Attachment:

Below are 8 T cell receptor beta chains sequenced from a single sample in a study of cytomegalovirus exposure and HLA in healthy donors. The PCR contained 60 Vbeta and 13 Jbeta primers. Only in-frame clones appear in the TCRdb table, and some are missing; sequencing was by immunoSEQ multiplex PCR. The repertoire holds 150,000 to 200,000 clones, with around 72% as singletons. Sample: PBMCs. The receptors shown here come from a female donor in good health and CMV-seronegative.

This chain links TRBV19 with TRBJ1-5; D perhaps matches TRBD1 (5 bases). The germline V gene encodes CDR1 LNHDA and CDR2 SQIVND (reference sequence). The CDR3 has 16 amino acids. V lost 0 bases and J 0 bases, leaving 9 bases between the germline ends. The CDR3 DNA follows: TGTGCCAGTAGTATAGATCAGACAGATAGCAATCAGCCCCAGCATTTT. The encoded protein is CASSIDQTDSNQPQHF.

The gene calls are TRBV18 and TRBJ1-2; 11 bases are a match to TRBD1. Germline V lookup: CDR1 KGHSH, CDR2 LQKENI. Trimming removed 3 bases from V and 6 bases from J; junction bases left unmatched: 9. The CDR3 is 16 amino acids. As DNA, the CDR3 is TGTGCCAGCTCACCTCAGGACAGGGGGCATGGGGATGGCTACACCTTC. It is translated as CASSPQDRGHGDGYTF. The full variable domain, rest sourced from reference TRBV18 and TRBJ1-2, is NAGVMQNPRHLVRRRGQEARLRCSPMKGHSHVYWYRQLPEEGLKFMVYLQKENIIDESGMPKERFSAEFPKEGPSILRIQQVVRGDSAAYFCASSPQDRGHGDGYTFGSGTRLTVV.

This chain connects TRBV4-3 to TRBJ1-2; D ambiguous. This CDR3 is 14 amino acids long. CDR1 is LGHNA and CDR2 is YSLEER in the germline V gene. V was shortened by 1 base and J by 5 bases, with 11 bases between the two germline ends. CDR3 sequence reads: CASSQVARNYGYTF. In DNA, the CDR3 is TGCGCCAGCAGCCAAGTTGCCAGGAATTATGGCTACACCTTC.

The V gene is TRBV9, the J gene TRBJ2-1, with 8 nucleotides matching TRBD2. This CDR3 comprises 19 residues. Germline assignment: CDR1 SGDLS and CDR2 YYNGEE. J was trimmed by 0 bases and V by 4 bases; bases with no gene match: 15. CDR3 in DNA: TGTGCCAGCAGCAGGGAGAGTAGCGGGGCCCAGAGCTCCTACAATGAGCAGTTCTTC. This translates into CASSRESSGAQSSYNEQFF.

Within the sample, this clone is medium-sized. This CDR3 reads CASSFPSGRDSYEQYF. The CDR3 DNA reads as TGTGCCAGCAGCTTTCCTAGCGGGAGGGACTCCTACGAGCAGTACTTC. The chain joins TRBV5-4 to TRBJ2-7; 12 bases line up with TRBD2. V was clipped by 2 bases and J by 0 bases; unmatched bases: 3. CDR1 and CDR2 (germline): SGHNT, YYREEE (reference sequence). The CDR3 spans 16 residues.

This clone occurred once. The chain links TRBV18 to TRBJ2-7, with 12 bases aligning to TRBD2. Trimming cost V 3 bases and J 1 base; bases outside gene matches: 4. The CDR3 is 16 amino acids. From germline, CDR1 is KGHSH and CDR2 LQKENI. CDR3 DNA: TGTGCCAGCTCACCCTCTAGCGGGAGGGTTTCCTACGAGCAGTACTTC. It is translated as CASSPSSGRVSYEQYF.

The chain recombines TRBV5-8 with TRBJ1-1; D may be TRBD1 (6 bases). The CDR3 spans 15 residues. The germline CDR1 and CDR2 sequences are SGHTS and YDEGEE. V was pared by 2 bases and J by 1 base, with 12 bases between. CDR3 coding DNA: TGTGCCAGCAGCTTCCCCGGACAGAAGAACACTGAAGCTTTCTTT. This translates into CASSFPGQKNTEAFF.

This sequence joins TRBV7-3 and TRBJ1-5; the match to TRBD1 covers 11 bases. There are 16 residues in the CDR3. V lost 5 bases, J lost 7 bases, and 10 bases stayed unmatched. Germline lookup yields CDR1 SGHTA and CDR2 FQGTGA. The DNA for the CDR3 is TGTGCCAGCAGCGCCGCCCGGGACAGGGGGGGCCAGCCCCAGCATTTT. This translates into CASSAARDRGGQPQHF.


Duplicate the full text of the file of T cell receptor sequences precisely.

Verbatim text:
Below are 8 T cell receptor beta chains sequenced from a single sample in a study of cytomegalovirus exposure and HLA in healthy donors. The PCR contained 60 Vbeta and 13 Jbeta primers. Only in-frame clones appear in the TCRdb table, and some are missing; sequencing was by immunoSEQ multiplex PCR. The repertoire holds 150,000 to 200,000 clones, with around 72% as singletons. Sample: PBMCs. The receptors shown here come from a female donor in good health and CMV-seronegative.

This chain links TRBV19 with TRBJ1-5; D perhaps matches TRBD1 (5 bases). The germline V gene encodes CDR1 LNHDA and CDR2 SQIVND (reference sequence). The CDR3 has 16 amino acids. V lost 0 bases and J 0 bases, leaving 9 bases between the germline ends. The CDR3 DNA follows: TGTGCCAGTAGTATAGATCAGACAGATAGCAATCAGCCCCAGCATTTT. The encoded protein is CASSIDQTDSNQPQHF.

The gene calls are TRBV18 and TRBJ1-2; 11 bases are a match to TRBD1. Germline V lookup: CDR1 KGHSH, CDR2 LQKENI. Trimming removed 3 bases from V and 6 bases from J; junction bases left unmatched: 9. The CDR3 is 16 amino acids. As DNA, the CDR3 is TGTGCCAGCTCACCTCAGGACAGGGGGCATGGGGATGGCTACACCTTC. It is translated as CASSPQDRGHGDGYTF. The full variable domain, rest sourced from reference TRBV18 and TRBJ1-2, is NAGVMQNPRHLVRRRGQEARLRCSPMKGHSHVYWYRQLPEEGLKFMVYLQKENIIDESGMPKERFSAEFPKEGPSILRIQQVVRGDSAAYFCASSPQDRGHGDGYTFGSGTRLTVV.

This chain connects TRBV4-3 to TRBJ1-2; D ambiguous. This CDR3 is 14 amino acids long. CDR1 is LGHNA and CDR2 is YSLEER in the germline V gene. V was shortened by 1 base and J by 5 bases, with 11 bases between the two germline ends. CDR3 sequence reads: CASSQVARNYGYTF. In DNA, the CDR3 is TGCGCCAGCAGCCAAGTTGCCAGGAATTATGGCTACACCTTC.

The V gene is TRBV9, the J gene TRBJ2-1, with 8 nucleotides matching TRBD2. This CDR3 comprises 19 residues. Germline assignment: CDR1 SGDLS and CDR2 YYNGEE. J was trimmed by 0 bases and V by 4 bases; bases with no gene match: 15. CDR3 in DNA: TGTGCCAGCAGCAGGGAGAGTAGCGGGGCCCAGAGCTCCTACAATGAGCAGTTCTTC. This translates into CASSRESSGAQSSYNEQFF.

Within the sample, this clone is medium-sized. This CDR3 reads CASSFPSGRDSYEQYF. The CDR3 DNA reads as TGTGCCAGCAGCTTTCCTAGCGGGAGGGACTCCTACGAGCAGTACTTC. The chain joins TRBV5-4 to TRBJ2-7; 12 bases line up with TRBD2. V was clipped by 2 bases and J by 0 bases; unmatched bases: 3. CDR1 and CDR2 (germline): SGHNT, YYREEE (reference sequence). The CDR3 spans 16 residues.

This clone occurred once. The chain links TRBV18 to TRBJ2-7, with 12 bases aligning to TRBD2. Trimming cost V 3 bases and J 1 base; bases outside gene matches: 4. The CDR3 is 16 amino acids. From germline, CDR1 is KGHSH and CDR2 LQKENI. CDR3 DNA: TGTGCCAGCTCACCCTCTAGCGGGAGGGTTTCCTACGAGCAGTACTTC. It is translated as CASSPSSGRVSYEQYF.

The chain recombines TRBV5-8 with TRBJ1-1; D may be TRBD1 (6 bases). The CDR3 spans 15 residues. The germline CDR1 and CDR2 sequences are SGHTS and YDEGEE. V was pared by 2 bases and J by 1 base, with 12 bases between. CDR3 coding DNA: TGTGCCAGCAGCTTCCCCGGACAGAAGAACACTGAAGCTTTCTTT. This translates into CASSFPGQKNTEAFF.

This sequence joins TRBV7-3 and TRBJ1-5; the match to TRBD1 covers 11 bases. There are 16 residues in the CDR3. V lost 5 bases, J lost 7 bases, and 10 bases stayed unmatched. Germline lookup yields CDR1 SGHTA and CDR2 FQGTGA. The DNA for the CDR3 is TGTGCCAGCAGCGCCGCCCGGGACAGGGGGGGCCAGCCCCAGCATTTT. This translates into CASSAARDRGGQPQHF.